look people. there are countries where millions of people commute by bike every single day of their lives. none of them use clipless pedals, they all use platform pedals. if you were to try to tell a belgian or italian (chinese!) commuting cyclist that he or she should really buy a 75 dollar pair of shoes to wear with a 75 dollar pair of pedals to do what they've already done in street shoes all their life they would look at you like you were the insane consuming american nutcase that you are. it's not that hard. get on a bike and padal across town. it's not training for the olympics. quit being such embarassing nerds.
Not THOSE pedals!me last time
May 7, 2001 6:56 AM
look people. there are countries where millions of people commute by bike every single day of their lives. none of them use clipless pedals, they all use platform pedals. if you were to try to tell a belgian or italian (chinese!) commuting cyclist that he or she should really buy a 75 dollar pair of shoes to wear with a 75 dollar pair of pedals to do what they've already done in street shoes all their life they would look at you like you were the insane consuming american nutcase that you are. it's not that hard. get on a bike and padal across town. it's not training for the olympics. quit being such embarassing nerds.
a couple optionspmf
May 4, 2001 9:00 AM
I commute using Time ATAC pedals. The low end aluminium ones for $70 work great. They're double sided, easy to get in and out of, and have better mud clearance than Shimano mtn bike pedals. I've used both for commuting and prefer Time ATAC to Shimano spd.

If you cringe at seeing a spud or Time ATAC pedal on your fancy road bike, you could do what my wife does. She uses Ritchey road pedals with a Sidi mtn shoe. I think the Ritchey pedals are a bit junky myself, but she likes them. I think the old style road spd are better if you can still find them. They important thing is that they work with a mtn bike shoe.

Mtn shoes are nice for commuting. Especially once you get to work and have to walk down a hall with a marble floor. They feel pretty much like tennis shoes when walking. I have a pair of Carnac Sciraco (sp?) that work pretty well. For the money, the Shimano mtn bike shoes are pretty good. I previously had a pair of M110's which were great shoes and only cost around $100.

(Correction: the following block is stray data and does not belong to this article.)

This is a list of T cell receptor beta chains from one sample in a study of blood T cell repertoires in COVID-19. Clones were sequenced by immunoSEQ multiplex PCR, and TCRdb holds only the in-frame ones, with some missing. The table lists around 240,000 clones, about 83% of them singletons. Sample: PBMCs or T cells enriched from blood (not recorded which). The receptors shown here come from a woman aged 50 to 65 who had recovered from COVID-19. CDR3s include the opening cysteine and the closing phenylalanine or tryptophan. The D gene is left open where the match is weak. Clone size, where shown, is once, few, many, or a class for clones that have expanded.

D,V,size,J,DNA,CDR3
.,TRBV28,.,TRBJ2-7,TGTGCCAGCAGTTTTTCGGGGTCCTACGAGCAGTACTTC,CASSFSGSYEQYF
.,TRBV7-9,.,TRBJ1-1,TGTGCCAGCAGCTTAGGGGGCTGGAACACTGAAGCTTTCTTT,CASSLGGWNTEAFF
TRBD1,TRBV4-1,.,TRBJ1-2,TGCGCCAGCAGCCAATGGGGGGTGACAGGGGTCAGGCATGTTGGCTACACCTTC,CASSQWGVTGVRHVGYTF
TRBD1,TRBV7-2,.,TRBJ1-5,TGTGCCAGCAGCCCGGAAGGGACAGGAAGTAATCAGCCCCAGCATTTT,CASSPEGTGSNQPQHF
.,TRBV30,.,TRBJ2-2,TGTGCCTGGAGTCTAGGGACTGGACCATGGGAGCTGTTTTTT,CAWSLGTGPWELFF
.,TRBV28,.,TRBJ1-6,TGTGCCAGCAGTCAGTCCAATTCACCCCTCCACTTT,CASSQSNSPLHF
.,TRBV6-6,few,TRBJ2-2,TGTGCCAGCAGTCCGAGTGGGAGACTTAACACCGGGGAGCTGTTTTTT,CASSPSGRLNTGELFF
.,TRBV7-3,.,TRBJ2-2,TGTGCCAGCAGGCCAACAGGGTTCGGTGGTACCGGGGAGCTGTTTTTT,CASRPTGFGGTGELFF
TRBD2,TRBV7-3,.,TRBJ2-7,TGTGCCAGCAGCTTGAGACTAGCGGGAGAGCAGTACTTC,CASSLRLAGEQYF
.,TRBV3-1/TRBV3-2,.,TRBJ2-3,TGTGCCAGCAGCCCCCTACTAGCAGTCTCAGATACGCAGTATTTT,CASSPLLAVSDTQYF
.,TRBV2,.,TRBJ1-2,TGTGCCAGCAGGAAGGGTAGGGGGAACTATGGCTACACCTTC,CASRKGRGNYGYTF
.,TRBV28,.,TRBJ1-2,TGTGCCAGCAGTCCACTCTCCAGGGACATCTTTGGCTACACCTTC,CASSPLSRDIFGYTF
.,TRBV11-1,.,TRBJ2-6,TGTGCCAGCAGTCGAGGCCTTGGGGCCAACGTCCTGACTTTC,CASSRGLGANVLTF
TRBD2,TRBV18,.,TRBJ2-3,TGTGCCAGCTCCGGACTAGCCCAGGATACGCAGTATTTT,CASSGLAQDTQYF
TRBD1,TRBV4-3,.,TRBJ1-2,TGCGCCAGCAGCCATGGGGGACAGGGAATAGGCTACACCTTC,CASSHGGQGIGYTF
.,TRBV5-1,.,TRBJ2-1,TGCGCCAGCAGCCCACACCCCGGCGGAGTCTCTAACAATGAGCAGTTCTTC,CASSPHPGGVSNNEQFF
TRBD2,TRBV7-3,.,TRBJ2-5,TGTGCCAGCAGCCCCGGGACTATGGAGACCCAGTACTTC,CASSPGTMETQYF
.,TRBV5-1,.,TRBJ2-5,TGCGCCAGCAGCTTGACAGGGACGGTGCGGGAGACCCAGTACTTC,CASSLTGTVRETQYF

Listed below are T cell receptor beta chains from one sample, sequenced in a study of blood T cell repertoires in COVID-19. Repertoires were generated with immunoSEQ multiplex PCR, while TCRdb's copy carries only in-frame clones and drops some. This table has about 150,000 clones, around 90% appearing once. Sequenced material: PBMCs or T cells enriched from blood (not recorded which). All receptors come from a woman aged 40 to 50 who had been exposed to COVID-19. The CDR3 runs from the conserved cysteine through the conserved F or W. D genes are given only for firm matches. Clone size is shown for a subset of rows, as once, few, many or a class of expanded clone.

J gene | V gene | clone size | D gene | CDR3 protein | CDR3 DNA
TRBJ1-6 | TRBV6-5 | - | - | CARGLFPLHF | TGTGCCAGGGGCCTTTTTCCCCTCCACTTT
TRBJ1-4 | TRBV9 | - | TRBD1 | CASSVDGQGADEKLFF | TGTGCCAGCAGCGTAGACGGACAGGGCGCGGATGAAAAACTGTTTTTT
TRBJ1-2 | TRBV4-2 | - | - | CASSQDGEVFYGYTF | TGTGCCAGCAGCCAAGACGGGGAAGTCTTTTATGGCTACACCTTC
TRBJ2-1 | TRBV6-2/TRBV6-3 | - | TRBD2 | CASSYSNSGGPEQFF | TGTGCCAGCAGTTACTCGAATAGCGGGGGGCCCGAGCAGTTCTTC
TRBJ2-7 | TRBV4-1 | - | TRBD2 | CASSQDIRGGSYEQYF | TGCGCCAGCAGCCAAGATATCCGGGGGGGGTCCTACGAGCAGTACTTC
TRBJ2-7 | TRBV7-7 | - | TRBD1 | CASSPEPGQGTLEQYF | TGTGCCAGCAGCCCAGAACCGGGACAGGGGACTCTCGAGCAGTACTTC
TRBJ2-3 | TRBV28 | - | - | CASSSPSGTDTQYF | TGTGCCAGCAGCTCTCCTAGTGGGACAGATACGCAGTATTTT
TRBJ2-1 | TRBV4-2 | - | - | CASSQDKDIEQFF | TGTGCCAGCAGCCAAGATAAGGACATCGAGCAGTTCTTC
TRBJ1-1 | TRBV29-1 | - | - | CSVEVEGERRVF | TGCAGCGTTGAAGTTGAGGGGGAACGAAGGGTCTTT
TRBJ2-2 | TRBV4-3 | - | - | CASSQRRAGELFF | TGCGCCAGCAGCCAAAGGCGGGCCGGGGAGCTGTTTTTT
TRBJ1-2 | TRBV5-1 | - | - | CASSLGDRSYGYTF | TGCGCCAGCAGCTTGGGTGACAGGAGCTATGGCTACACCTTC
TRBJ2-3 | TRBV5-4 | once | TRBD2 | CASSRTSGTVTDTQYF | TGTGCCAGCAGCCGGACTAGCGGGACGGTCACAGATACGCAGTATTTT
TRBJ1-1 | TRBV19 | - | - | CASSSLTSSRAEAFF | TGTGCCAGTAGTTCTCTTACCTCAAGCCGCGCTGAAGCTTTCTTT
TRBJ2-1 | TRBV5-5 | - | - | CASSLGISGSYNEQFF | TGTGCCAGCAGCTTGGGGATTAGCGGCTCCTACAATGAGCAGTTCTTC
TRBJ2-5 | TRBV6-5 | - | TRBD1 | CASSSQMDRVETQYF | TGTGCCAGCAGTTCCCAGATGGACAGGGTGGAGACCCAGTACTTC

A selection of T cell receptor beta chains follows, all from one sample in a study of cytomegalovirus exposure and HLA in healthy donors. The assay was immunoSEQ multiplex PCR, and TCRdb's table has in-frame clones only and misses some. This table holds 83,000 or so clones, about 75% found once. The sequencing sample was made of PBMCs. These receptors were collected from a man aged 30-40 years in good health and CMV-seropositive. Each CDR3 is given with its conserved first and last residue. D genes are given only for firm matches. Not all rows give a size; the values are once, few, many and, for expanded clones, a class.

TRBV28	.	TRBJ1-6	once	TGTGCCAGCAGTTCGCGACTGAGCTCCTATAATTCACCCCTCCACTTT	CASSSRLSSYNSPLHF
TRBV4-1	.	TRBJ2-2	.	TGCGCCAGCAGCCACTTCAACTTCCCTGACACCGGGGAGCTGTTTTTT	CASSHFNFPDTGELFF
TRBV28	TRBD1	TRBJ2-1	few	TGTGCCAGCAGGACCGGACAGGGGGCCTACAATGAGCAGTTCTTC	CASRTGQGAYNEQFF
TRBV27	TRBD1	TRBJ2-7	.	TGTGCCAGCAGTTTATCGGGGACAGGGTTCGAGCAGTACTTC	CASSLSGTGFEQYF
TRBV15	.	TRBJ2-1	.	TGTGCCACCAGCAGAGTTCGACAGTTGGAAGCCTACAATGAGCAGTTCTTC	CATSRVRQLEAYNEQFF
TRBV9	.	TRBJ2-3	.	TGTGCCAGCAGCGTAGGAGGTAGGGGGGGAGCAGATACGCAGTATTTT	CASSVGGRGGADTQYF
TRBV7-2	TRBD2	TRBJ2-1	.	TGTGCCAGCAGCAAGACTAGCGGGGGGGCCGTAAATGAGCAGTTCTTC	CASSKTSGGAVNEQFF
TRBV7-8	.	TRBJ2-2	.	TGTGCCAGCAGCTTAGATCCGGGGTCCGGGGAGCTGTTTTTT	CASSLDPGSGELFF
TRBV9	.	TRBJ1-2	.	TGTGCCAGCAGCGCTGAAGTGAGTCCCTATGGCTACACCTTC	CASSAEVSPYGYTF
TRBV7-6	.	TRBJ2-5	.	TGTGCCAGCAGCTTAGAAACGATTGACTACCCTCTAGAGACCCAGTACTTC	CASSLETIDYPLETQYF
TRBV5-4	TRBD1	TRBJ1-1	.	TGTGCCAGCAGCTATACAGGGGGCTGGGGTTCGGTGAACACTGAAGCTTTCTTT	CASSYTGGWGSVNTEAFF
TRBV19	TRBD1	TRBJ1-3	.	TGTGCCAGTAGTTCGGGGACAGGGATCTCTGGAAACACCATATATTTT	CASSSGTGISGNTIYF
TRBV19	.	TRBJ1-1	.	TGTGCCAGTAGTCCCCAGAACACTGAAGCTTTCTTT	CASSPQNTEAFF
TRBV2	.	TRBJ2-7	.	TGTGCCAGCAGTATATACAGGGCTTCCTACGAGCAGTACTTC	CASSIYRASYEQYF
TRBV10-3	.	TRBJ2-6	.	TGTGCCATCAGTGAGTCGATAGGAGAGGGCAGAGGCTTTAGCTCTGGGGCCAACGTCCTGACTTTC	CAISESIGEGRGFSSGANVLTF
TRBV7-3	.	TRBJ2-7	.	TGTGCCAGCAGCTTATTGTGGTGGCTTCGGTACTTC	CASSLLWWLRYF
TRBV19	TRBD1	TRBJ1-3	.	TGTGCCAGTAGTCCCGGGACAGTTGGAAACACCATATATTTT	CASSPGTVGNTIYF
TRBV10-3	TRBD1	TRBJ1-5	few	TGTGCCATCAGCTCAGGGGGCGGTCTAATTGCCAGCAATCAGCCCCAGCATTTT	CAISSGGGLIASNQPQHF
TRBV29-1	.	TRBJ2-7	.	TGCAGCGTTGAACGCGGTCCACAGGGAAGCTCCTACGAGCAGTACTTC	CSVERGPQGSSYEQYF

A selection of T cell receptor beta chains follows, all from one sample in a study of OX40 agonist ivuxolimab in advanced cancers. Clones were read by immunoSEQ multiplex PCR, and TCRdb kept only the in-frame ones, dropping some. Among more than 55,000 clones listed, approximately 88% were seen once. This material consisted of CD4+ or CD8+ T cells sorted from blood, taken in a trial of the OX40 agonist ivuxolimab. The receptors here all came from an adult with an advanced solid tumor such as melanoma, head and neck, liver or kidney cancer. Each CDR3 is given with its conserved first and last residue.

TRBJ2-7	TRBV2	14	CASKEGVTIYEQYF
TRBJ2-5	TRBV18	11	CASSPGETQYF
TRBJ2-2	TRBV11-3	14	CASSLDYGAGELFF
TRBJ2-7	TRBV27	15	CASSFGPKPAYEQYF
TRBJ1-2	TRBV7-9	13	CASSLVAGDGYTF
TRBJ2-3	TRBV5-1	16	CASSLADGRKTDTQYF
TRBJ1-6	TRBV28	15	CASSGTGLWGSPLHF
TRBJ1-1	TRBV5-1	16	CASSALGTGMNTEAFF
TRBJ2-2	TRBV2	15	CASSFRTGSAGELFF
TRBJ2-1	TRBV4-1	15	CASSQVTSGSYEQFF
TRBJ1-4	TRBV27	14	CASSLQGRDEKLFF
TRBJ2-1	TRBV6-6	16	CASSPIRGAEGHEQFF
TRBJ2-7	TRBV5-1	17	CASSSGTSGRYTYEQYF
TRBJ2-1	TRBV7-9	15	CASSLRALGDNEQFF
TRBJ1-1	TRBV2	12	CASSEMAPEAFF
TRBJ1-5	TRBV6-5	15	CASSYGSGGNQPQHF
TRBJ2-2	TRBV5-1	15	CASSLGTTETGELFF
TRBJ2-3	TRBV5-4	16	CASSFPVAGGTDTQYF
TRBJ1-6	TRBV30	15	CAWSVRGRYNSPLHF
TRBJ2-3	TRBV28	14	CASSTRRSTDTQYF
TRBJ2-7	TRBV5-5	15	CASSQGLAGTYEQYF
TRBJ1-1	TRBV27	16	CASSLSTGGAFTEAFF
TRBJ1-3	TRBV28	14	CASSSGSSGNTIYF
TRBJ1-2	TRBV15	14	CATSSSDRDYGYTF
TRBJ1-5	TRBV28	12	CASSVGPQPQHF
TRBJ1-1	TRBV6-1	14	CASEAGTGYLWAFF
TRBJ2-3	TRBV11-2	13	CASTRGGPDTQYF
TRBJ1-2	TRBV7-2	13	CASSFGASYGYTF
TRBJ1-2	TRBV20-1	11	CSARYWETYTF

a couple optionsme still
May 4, 2001 2:30 PM
ok. i was having some fun there. i am not anti-clipless pedal or anything. the answer to the poster is that it depends. for a straight 10 mi commute there and back clipless is a good choice. i commute less than that, and more significantly i use the bike for short mini hops for coffee etc. during the day, and i buzz to the store or around with the kids on it during the evening too. it is nice not to have to change shoes to buzz a few blocks for coffee. it is nice to finish cutting the grass, and then hop on anice bike for a twiddle with the kids without digging around for shoes. it is not a problem to ride a touch easier across town on commute with my comfy doc martens on a wide platform. these are different things than a big 'there and home ride of 10 miles, to be sure, even so the added convienience of all the other factors make the low key pedals the most practical choice.

yes i have mt biked in clips. in fact i rode crested butte, and just about everything in moab, tsali in the smoky mts, backcountry toured in wales, and even, (true!) won more than one dual slalom race on them.
re: Look, Time, SPD, etc. - what pedals to get?john e cakes
May 4, 2001 1:46 PM
How about some sanity in this discussion. A lot will depend on your commute. How long, what part of the country you live in. I've been commuting for many years, and have tried all options. Clipless is the answer. I ride 5 days a week to work and back. Not too far, about 10 miles. I live in Oregon. Enough said. I would never ride to work in the shoes I wear for work........so I would change shoes whether I use clipless or not.

Cycling specific shoes are great. You will never go back to anything else once you do. Efficient, safe....and cheap. Get some kind of shoe with recessed cleats. If your commute isn't too long, it doesn't matter what kind of shoes or pedals. I've had the same shimano pedals for 9 years. I've never done anything to them but install them on my bike. Cleats will last years too, if they are metal. You can probably get both shoes and cleats for under $75.